Graphics Programs Reference
You can place two types of holes using Bolted Connection: Blind
and Through. This isn't a bad thing, because just about every hole
used for fastening is one of those.
The Placement options are the same as for a regular Hole feature
but require input such as what face a Through hole should stop at.
When the selected hole is a member of a pattern, whether circular,
rectangular, or multiple holes being placed at once, you're offered a
check box that lets you propagate the bolted connection across all
the holes simultaneously.
The Thread group is where you select the thread type and diameter.
In this situation, where you've already selected a bolt, your options are
limited to the diameter. This makes sense because there's no need to
be able to select an ISO thread for an ANSI bolt. The diameter dis-
played is selected based on the size of hole on which you placed the
bolt. If you change the size here, it will also update the size of the
existing hole that you chose.
The pane on the right displays the bolt stack . This is the combi-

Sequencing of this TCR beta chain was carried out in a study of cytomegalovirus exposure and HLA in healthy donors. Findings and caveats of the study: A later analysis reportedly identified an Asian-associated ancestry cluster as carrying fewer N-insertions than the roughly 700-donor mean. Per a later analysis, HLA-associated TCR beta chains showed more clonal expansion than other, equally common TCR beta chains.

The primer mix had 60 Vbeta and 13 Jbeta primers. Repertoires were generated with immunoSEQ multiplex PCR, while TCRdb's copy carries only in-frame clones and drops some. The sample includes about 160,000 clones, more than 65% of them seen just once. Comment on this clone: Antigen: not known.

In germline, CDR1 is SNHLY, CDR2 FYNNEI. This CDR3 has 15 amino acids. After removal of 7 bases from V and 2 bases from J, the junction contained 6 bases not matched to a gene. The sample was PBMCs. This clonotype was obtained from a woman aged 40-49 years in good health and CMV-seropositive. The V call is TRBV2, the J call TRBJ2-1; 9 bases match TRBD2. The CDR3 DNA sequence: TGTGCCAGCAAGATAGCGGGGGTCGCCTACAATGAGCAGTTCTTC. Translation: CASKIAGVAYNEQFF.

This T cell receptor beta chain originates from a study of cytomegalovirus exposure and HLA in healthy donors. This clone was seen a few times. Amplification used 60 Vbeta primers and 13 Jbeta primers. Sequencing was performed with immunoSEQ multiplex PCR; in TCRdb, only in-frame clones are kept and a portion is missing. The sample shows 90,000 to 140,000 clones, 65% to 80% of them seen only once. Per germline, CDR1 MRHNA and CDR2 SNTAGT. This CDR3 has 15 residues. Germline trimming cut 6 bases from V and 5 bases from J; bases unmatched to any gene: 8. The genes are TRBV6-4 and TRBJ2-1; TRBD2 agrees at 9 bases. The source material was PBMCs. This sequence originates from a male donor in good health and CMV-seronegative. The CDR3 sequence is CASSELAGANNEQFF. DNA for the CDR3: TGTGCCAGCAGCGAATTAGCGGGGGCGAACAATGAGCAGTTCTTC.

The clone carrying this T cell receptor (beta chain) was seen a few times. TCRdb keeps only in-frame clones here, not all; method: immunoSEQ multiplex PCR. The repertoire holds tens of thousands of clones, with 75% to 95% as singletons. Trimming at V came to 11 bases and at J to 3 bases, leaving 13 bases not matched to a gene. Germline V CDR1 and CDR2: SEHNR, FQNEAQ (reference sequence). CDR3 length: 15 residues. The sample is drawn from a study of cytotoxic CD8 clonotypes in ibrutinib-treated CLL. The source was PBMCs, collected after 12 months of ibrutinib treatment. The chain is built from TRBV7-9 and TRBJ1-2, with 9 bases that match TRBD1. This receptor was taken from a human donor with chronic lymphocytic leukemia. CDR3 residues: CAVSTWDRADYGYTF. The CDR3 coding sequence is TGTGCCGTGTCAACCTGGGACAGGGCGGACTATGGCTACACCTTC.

nation of hole types and fasteners that will make up your bolted
Expanding the dialog using the More button reveals an area where
you can keep a library of standard connections. Many companies use
essentially the same bolt stack in various sizes. With this library, you
can select a template, choose your size, and place your connection
Now you will fi nish the bolted connection by adding the missing
5. The Termination button should be active. If it isn't, pick it to defi ne
the face at which your Through hole will end.
6. Hover over the section of angle steel on the frame, where the hole
currently ends. The back face of that piece should highlight, as shown
in Figure 5.26.
7. Click the face.
This generates a preview of the hole to be added to the piece of angle.
8. Select the Follow Pattern check box, and view the preview of all four